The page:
E-commerce and multi-channel retailers are beginning their holiday e-mail campaigns. What strategies will make for optimum results? From decades as data brokers and e-mail support providers, we can attest that targeting and smart segmentation are essential to holiday e-mail success. Of course, the house list can single out the active buyers and segment by basics such as location (no ice to Eskimos) and gender. But more sophisticated segmentation looks at purchase history in terms of product interest, in-store vs. web store, abandoned carts, purchase frequency, etc. For example, to maximize customer value, you can segment by average purchase (separating high-priced buyers from discount buyers) and send targeted e-mails with offers slightly over average order value. You can also reward and stimulate more sales from the most loyal buyers, segmented by purchase frequency or referrals etc., by e-mailing them unique holiday specials and freebies. The holiday season is also a great time to revive inactive customers, such as the previous year's holiday buyers who haven't been active since. Send them special offers to woo them back to the brand. Prior-holiday gift card buyers are a good sub-segment for a reminder e-mail about this convenient option. You can also target the most recent opt-ins who haven't converted to buyers with offers and creative most likely inspire clicks. And don't neglect to match your e-mail list to Facebook, YouTube or third-party newsletters to extend your reach via those vehicles! Although rented e-mail lists will not have the same intimate customer knowledge, you can still select by location, gender, age, product interest, and more. Holiday e-mails have to grab attention in crowded inboxes, and that means you need to get creative with offers that drive opens and clicks, too. Constant Contact recently surveyed its small business clients and gathered 30 successful holiday e-mail ideas that may help inspire your marketing. For a link to all 30 ideas, go to our full post at http://www.acculistusa.com/power-up-holiday-e-mail-with-segmentation-offers/

Wednesday, October 25, 2017

At Year-end, Check KPIs to Gird 2018 Marketing

The busy year-end holiday season, especially for fundraisers and retailers, should not distract direct marketers from the working on the analytics they need to finalize next year’s marketing plans and ROI. Marketing ROI is about effective spending and requires tracking results by channel and campaign. KPIs use actual annual outlay for direct mail marketing (lists, print, lettershop, creative, postage), digital marketing (e-mail, SEO/SEM, landing pages, social media and creative), as well as spending on PR/events/content marketing. Marketers must keep a tally of the number of outbound leads attributed to direct mail or e-mail campaigns, as well as the inbound leads generated by efforts such as SEO, blog content or PR. Then a cost per lead acquired (CPL) can be calculated by dividing annual expenditure by the number of leads generated. Since the ultimate goal is sales not merely leads, the percentage of leads that become paying customers and the dollar sales per lead are key measures. Beyond general performance, marketers should use measurement to fine-tune future plans and budgets. This means identifying the response rates and conversion rates for each channel, for each direct mail and digital campaign, and for tests of creative, timing, frequency, lists and segments. Performance rates should be measured not only for campaigns to acquire new leads/customers but also targeting of existing customers and reactivation of dormant customers. Website traffic reports from Google Analytics can not only show online ad and SEM effectiveness but also track spikes around direct mail or e-mail promotions to give a fuller picture of response. A simple ratio of the return on marketing investment can be calculated by adding up incremental sales from marketing and subtracting marketing amount spent, and then dividing the result by amount spent on marketing. But remember that a focus on annual or campaign results can be myopic since these do not necessarily deliver long-term growth. Marketers need to look at customer and prospect databases to make sure they are growing year-over-year. Because acquiring a single sale per lead also is less profitable long-term than acquiring a repeat customer, average customer lifetime value is vital and calculated by multiplying average dollar sale per customer by the average number of purchases per year and the average retention time in years. For a helpful KPI checklist from Digital Dog Direct, see http://www.acculistusa.com/use-key-direct-marketing-kpis-to-gird-2018-plans/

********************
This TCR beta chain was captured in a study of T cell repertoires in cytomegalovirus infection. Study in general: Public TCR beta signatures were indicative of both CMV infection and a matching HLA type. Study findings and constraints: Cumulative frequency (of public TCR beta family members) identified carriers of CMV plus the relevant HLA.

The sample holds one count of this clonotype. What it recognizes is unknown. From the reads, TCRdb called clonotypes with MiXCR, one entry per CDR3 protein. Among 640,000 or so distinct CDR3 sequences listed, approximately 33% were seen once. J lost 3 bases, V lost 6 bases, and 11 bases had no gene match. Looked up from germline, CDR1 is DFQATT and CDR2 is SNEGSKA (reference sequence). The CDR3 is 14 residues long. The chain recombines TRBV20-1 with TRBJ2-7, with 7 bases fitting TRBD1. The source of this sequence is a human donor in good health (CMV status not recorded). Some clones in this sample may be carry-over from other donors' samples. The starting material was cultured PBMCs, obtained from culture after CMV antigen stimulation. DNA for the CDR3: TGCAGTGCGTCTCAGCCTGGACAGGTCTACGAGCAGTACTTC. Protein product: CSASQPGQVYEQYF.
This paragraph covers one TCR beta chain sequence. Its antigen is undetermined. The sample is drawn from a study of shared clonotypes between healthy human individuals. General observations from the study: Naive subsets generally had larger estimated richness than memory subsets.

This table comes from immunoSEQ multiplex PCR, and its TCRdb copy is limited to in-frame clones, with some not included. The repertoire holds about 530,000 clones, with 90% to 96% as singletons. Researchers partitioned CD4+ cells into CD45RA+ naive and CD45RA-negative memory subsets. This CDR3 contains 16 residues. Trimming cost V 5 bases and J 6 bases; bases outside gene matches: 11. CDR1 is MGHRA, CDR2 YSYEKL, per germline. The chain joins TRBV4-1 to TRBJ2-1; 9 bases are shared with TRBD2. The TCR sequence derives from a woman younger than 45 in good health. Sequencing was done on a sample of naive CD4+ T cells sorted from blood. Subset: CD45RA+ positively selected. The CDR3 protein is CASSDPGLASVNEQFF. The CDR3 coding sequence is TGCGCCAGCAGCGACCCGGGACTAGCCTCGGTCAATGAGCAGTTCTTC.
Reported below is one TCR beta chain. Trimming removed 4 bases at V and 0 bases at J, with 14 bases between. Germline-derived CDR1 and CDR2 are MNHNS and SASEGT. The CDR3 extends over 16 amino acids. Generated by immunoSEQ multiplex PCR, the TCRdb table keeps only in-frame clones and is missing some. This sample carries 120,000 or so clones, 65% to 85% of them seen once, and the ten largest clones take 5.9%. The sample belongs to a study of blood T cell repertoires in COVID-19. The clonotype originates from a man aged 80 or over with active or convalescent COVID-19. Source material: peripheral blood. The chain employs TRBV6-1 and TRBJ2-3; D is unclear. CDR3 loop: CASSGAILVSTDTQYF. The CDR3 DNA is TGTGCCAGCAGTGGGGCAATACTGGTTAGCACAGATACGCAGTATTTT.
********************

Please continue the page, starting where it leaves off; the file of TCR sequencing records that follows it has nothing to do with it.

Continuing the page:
Tuesday, October 17, 2017

Boost Fundraising E-mail Results With Smart Timing

At the end of each year, nonprofits send out their big fundraising e-mail campaigns, and each year questions of optimal timing are debated. Research results from Next After, a nonprofit consultancy and research lab, may offer helpful guidance. A big problem for year-end donor appeals is the fight for attention amid the seasonal commercial e-mail blitz that jams inboxes. Timing is everything to avoid getting lost in the clutter. Many nonprofits focus on the Giving Tuesday opportunity, and 23% more e-mails are sent on Giving Tuesday than on Dec. 31, per Next After--yet 48.7% of nonprofit revenue comes in the last week of the year, Dec. 25-31. And 20% comes just on New Year's Eve. In fact, 581% more average additional revenue is generated on Dec. 31 than on Giving Tuesday. No wonder Next After suggests focusing on that final December week. Another sign of a missed opportunity: Despite December's donor haul, 22% of nonprofits studied send no e-mails in December, and most send about four e-mails. So experts advise dialing up the volume in the lucrative December time period! Day-of-the-week and time-of-day targeting matter, too. E-mailers who choose to send messages in the Tuesday through Friday period and blast between 7 a.m. and noon will wade through the heaviest e-mail volumes, per the research. So off-peak e-mail delivery--such as afternoon or evening--can help avoid the seasonal e-mail rush. And weekends clearly represent a neglected opportunity: Not only is overall e-mail volume lighter, but Next After notes a 50% higher gift amount on weekends. For more data and examples of real-life nonprofit testing, go to http://www.acculistusa.com/optimize-timing-of-year-end-fundraising-e-mails/